Rewinding a bit more than that, my road to Paris was paved by the pace of growing momentum for the 2050 Climate Group has been immense. From Scotland’s First Youth Climate Summit, to the launch of our Young Leaders Development Programme; from speaking at conferences and events around the country, to building relationships with funders, partners, government, and now the international community, our movement is growing.

For me, everything we do is about the mission, the end goal.  And so, the most important part of our movement growing momentum is the way that it contributes to the global momentum around climate action right now.


Today, Monday the 30th of November, climate change is a headline issue, and I’m very proud of the role that the 2050 Climate Group has played in this, even if on a global scale it is small.  I can’t speak for tomorrow, or for the results of the COP, or after the COP, but I do believe on some level the whole world is looking under that same rock that I did ten years ago right now, and things will never be the same.



Shona, Sustrans & Paris

November 27th, 2015 Posted by Blogs, COP No Comment yet
Shona Rawlings

Shona Rawlings

This December I’ll be travelling to Paris with fellow members of the 2050 Climate Group, a collection of young professionals from across Scotland who share a commitment to climate change mitigation and adaptation, and accelerating Scotland’s transition to a low carbon economy.

The group is presenting a session at the United Nations Climate Change Conference of Parties (COP) about engaging the next generation of leaders on climate action, but before this I’ll be marching on home turf in Edinburgh to call for a strong agreement and action on climate change mitigation both here and on an international platform.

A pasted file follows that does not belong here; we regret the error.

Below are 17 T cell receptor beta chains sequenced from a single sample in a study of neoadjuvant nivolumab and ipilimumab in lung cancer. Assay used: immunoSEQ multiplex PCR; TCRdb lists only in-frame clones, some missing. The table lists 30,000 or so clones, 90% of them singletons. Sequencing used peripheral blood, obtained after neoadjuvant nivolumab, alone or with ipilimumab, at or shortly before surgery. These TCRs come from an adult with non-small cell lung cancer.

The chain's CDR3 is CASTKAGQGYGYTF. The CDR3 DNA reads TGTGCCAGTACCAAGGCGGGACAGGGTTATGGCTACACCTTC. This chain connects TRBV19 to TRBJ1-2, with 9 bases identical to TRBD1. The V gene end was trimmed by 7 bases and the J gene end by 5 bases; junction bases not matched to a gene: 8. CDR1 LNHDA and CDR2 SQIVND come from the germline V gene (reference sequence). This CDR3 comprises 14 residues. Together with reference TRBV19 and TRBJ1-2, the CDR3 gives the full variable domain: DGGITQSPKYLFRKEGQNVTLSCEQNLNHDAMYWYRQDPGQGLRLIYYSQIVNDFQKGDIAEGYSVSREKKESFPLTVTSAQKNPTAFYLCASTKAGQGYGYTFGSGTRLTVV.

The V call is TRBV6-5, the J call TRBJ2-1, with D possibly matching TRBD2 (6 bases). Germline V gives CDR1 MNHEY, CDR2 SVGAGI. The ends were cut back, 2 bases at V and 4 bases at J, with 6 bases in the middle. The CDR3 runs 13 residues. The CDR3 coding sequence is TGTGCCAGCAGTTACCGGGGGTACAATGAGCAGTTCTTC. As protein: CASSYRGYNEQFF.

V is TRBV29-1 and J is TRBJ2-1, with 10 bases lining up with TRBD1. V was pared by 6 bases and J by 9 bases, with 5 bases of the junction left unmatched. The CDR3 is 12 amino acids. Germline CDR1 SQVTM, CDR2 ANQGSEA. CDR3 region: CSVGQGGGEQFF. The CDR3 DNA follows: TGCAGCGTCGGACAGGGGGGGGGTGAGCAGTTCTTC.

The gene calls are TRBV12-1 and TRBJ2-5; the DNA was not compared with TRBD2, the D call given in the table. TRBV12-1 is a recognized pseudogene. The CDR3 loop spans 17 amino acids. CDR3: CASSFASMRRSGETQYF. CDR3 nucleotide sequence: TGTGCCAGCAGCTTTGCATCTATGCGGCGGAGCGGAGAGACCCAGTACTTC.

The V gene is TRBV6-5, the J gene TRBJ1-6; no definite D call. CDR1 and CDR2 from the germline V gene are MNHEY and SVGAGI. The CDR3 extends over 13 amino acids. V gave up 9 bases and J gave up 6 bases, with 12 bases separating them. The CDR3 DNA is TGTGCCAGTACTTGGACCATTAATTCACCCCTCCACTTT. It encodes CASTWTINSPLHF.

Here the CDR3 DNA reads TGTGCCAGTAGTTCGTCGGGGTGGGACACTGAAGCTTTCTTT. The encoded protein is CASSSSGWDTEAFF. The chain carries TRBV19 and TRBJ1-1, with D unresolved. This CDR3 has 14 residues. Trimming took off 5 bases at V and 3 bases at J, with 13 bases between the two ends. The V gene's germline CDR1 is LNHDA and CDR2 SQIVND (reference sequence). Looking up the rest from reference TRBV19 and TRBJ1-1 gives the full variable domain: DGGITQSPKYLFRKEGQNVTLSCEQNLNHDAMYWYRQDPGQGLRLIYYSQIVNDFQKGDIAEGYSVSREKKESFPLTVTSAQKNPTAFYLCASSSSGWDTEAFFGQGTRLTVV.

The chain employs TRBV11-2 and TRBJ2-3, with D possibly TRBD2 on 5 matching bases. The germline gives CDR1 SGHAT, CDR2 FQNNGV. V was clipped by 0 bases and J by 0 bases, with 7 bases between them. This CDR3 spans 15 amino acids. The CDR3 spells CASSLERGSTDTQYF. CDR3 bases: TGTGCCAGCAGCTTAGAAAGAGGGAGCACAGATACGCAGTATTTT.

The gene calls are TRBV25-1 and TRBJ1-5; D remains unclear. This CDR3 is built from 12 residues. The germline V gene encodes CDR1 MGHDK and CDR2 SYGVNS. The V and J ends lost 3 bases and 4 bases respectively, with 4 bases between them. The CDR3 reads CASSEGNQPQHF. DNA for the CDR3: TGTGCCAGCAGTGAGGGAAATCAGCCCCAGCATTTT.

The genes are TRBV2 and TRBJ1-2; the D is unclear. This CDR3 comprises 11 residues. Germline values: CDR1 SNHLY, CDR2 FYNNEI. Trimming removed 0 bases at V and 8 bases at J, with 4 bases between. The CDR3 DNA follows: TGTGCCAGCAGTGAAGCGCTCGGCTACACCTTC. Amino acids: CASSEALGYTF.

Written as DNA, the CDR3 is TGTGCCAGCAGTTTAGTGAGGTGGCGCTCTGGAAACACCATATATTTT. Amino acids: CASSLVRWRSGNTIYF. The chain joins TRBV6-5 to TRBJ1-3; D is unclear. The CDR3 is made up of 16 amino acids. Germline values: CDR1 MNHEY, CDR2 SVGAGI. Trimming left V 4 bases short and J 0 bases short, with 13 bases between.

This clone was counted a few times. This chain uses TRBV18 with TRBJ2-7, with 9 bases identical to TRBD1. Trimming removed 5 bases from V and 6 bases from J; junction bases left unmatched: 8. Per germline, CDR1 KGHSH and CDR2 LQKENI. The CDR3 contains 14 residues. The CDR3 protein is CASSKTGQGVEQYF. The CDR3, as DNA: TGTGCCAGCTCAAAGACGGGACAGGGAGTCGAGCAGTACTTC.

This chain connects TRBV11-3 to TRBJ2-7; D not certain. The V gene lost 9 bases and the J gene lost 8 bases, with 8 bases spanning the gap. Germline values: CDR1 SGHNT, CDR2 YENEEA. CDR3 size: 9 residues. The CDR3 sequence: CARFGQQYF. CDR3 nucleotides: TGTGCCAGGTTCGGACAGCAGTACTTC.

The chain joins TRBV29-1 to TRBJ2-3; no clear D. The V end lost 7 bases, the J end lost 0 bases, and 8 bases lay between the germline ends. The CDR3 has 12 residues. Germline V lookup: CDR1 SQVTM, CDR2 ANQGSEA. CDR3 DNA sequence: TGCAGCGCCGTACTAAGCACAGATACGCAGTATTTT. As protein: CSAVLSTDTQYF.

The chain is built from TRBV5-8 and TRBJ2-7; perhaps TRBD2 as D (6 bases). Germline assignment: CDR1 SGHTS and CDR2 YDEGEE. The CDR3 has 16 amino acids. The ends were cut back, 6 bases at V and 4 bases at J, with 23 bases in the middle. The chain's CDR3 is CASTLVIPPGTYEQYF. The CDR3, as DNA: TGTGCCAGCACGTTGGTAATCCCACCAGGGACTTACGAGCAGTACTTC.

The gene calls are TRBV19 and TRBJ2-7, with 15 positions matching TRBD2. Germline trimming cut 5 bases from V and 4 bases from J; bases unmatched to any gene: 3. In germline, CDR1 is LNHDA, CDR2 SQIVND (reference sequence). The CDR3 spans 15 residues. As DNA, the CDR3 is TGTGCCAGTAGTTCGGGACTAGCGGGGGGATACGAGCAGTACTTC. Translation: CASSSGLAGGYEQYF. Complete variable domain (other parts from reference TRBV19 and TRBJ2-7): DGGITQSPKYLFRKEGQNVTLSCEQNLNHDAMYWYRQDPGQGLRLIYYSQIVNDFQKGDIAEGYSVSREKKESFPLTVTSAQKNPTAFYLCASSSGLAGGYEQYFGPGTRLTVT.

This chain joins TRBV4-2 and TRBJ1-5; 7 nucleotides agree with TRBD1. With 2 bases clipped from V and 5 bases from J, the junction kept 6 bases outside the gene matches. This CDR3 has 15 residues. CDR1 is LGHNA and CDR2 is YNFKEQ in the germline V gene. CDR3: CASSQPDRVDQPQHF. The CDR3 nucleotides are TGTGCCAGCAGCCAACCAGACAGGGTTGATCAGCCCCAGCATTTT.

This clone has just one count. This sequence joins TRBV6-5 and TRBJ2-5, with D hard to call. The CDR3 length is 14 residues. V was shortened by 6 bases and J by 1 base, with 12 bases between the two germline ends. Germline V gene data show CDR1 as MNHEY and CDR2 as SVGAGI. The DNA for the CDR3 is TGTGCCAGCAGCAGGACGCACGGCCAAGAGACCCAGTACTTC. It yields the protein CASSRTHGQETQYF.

2015 will be the 21st edition of COP and world leaders are aiming to achieve a legally binding, fully articulated agreement which will apply to all countries.

What’s interesting is how this year’s process will be different from its predecessors. Whilst the first few years of climate negotiations focused around “top-down” targets to drive national action this year individual countries are being asked to contribute their own plans for carbon reduction instead, and an agreement at a global level will ensure each nation’s pledges adds up to sufficient international action.

Closer to home Scotland is already working towards meeting its own targets outlined in the 2009 Climate Change Act; a 42% reduction of the 1990 baseline level by 2020, and 80% reduction by 2050.

Tackling transport emissions plays a significant part in this as it accounted for 21% of total Scottish emissions in 2012. Car use remains the single biggest contributor towards transport emissions and so walking and cycling can play a significant part in reducing these harmful greenhouse gases. The Bike Life Edinburgh report published earlier this year shows that in the capital alone 6,234 tonnes of CO2 are saved annually by people riding a bike rather than driving – equivalent to the annual emissions of over 2,400 cars.

Choosing active travel is one of the everyday actions individuals can have some control over and providing the right infrastructure serves to add value and complement our public transport network. Working together to meet the objectives of the Cycling Action Plan for Scotland and the National Walking Strategy (and more!) we can help decarbonise transport and make our towns and cities healthier, cleaner and greener places to live.

Find out how changes to your travel can benefit the environment

Join Scotland’s Climate March on Saturday 28th November


This originally featured on the Sustrans website, you can view it here: